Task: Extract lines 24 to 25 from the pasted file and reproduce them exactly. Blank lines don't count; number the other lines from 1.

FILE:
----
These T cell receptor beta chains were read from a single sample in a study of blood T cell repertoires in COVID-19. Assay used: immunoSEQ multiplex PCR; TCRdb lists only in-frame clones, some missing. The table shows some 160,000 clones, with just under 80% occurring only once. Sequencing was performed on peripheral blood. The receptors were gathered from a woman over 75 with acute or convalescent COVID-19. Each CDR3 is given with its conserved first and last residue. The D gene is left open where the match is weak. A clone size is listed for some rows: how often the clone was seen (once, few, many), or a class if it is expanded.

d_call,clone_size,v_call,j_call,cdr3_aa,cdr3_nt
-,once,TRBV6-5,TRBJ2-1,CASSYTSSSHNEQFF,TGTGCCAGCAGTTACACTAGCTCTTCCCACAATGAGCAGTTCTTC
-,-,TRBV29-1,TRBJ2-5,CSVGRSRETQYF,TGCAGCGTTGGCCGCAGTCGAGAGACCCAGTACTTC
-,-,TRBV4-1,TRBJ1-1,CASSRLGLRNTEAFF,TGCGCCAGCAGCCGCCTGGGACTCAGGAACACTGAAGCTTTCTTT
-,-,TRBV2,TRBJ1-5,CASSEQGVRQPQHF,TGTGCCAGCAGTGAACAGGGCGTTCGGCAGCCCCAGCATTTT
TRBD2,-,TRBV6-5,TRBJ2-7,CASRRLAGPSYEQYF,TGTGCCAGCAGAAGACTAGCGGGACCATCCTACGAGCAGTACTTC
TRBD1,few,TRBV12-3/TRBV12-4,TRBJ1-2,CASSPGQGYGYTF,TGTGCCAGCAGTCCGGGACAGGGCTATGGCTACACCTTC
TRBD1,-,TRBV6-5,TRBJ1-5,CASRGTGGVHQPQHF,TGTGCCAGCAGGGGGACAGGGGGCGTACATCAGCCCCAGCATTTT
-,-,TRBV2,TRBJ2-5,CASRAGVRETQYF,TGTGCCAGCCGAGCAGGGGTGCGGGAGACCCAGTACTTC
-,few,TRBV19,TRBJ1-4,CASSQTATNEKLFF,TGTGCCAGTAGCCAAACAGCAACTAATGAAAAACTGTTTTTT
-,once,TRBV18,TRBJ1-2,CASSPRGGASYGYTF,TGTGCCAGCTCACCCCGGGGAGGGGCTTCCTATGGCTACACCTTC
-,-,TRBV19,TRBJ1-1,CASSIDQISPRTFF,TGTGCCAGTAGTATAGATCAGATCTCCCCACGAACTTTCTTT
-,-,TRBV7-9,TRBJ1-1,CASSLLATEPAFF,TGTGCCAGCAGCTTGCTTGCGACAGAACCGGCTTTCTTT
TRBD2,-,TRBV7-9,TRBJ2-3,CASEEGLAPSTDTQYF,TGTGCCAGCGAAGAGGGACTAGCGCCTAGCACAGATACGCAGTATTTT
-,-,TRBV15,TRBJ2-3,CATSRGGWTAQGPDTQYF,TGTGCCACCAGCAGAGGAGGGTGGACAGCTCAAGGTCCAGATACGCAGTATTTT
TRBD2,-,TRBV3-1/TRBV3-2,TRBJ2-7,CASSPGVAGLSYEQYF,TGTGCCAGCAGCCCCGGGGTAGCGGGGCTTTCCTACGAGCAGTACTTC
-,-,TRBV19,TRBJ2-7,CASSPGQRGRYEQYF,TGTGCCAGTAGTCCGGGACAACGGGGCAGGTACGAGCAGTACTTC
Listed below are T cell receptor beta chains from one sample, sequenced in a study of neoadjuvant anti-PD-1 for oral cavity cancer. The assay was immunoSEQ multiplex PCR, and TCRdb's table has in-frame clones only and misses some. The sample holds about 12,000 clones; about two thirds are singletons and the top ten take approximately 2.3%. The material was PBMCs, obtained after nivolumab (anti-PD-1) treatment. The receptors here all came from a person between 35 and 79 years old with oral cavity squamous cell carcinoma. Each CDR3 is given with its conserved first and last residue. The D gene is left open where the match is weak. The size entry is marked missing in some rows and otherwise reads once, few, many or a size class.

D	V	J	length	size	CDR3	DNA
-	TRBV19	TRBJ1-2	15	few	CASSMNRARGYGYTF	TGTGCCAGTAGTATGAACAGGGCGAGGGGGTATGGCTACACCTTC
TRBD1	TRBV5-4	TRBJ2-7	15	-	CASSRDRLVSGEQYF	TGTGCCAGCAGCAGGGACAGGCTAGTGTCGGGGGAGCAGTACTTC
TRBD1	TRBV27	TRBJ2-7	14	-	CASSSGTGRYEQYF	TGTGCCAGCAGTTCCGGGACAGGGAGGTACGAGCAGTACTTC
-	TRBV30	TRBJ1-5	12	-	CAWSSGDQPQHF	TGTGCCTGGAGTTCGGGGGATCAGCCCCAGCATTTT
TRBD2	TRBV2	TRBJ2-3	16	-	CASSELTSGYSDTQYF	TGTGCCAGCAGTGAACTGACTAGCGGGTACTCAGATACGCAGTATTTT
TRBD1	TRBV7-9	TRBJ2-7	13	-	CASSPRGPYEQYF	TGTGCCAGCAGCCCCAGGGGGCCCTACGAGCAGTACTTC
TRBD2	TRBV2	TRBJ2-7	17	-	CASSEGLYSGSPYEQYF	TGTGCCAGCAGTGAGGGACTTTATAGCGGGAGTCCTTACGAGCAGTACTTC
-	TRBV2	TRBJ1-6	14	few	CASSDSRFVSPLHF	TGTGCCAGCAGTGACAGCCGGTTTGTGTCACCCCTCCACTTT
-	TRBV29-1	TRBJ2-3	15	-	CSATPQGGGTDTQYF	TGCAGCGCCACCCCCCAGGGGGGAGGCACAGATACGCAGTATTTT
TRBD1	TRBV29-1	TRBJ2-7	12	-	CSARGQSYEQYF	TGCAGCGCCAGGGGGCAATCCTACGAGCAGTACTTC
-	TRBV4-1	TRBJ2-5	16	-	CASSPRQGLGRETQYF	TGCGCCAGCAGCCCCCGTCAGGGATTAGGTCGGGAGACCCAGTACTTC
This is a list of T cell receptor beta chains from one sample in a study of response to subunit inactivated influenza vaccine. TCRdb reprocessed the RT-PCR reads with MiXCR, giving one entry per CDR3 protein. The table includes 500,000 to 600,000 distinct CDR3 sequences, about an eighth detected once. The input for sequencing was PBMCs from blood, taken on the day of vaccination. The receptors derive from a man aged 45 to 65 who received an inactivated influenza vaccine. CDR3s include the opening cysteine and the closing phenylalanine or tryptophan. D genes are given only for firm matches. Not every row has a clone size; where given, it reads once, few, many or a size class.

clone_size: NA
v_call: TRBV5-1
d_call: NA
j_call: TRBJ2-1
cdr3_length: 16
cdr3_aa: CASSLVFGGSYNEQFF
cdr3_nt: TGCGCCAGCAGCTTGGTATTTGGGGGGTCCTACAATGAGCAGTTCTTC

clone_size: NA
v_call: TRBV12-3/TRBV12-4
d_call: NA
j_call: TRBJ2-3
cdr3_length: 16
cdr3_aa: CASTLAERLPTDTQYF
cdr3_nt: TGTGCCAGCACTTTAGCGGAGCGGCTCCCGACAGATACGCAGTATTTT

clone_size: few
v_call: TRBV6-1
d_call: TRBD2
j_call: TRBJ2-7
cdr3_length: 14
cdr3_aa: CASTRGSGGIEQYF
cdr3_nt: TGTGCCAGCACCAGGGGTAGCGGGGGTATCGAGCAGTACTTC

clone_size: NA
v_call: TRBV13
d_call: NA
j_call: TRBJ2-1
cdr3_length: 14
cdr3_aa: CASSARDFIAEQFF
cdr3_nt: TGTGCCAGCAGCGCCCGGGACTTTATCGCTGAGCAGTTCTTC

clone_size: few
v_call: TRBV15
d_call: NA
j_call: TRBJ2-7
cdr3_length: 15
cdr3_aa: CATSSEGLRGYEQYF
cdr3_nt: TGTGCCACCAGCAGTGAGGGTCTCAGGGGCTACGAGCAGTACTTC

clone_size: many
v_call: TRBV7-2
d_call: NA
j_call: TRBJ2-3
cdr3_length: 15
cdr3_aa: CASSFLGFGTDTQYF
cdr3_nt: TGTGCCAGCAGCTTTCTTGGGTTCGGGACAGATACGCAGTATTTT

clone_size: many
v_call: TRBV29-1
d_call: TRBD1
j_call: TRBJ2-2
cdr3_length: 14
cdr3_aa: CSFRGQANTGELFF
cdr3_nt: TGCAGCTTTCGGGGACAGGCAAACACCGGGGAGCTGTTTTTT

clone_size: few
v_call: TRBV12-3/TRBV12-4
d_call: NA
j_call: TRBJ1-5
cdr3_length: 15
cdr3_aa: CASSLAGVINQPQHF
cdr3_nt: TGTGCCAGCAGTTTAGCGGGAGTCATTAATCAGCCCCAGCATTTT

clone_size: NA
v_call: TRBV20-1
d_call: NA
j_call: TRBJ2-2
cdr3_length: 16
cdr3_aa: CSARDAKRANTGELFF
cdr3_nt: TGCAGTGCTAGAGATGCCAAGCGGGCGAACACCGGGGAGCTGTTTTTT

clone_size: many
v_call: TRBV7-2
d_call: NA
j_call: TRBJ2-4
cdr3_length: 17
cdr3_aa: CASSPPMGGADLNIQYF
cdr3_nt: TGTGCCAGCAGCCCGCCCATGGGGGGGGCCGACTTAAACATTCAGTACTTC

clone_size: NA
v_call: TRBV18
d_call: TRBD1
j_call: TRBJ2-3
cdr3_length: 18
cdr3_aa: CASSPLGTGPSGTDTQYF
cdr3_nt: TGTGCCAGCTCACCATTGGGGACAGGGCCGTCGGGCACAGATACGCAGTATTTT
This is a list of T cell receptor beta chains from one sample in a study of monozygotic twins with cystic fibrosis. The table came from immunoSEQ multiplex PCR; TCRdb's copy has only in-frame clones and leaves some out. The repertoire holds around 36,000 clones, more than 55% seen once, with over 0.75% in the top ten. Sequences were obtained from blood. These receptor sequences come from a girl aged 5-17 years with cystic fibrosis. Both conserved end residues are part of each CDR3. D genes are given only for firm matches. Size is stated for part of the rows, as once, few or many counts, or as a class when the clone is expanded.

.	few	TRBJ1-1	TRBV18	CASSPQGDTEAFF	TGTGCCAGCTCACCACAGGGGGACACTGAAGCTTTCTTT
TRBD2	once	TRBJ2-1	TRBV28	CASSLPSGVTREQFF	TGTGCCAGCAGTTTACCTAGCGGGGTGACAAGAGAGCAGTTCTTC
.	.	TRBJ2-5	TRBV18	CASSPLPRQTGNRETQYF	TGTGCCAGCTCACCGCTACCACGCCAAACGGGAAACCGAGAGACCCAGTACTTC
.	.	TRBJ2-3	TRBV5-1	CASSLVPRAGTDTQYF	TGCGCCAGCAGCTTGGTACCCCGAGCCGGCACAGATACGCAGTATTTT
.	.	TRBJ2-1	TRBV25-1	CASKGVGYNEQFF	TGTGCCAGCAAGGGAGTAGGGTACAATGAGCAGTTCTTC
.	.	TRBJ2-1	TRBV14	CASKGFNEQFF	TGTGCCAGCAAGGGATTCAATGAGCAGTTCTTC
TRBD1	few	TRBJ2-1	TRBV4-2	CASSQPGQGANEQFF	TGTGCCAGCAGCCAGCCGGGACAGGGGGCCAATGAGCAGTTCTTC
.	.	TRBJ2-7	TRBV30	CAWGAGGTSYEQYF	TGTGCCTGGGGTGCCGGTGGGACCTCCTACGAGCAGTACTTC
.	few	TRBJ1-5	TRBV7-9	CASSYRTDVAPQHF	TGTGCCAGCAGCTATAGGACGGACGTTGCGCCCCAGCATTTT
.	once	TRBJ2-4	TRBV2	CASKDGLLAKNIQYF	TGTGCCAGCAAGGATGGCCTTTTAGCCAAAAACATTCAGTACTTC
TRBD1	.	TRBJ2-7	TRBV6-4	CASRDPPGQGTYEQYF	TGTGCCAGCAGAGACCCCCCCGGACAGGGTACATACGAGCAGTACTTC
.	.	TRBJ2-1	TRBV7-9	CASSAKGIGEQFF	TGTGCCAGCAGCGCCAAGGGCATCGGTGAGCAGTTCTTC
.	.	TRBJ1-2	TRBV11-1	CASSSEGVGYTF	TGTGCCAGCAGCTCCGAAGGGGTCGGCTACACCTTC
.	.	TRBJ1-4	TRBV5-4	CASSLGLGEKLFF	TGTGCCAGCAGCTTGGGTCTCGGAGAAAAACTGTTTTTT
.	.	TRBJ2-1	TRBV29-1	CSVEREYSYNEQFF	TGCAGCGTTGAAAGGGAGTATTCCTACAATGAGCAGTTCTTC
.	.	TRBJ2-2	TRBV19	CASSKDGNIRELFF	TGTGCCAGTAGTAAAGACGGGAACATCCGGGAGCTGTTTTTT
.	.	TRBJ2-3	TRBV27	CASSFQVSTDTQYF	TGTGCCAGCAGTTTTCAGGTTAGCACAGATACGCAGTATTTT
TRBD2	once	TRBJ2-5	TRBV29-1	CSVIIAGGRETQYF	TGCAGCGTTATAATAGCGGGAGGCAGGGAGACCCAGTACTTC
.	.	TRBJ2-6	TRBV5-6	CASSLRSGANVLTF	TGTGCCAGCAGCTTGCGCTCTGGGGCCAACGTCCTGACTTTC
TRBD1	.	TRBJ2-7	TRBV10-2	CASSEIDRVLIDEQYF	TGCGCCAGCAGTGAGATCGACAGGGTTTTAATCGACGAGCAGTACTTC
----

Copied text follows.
-	TRBV30	TRBJ1-5	12	-	CAWSSGDQPQHF	TGTGCCTGGAGTTCGGGGGATCAGCCCCAGCATTTT
TRBD2	TRBV2	TRBJ2-3	16	-	CASSELTSGYSDTQYF	TGTGCCAGCAGTGAACTGACTAGCGGGTACTCAGATACGCAGTATTTT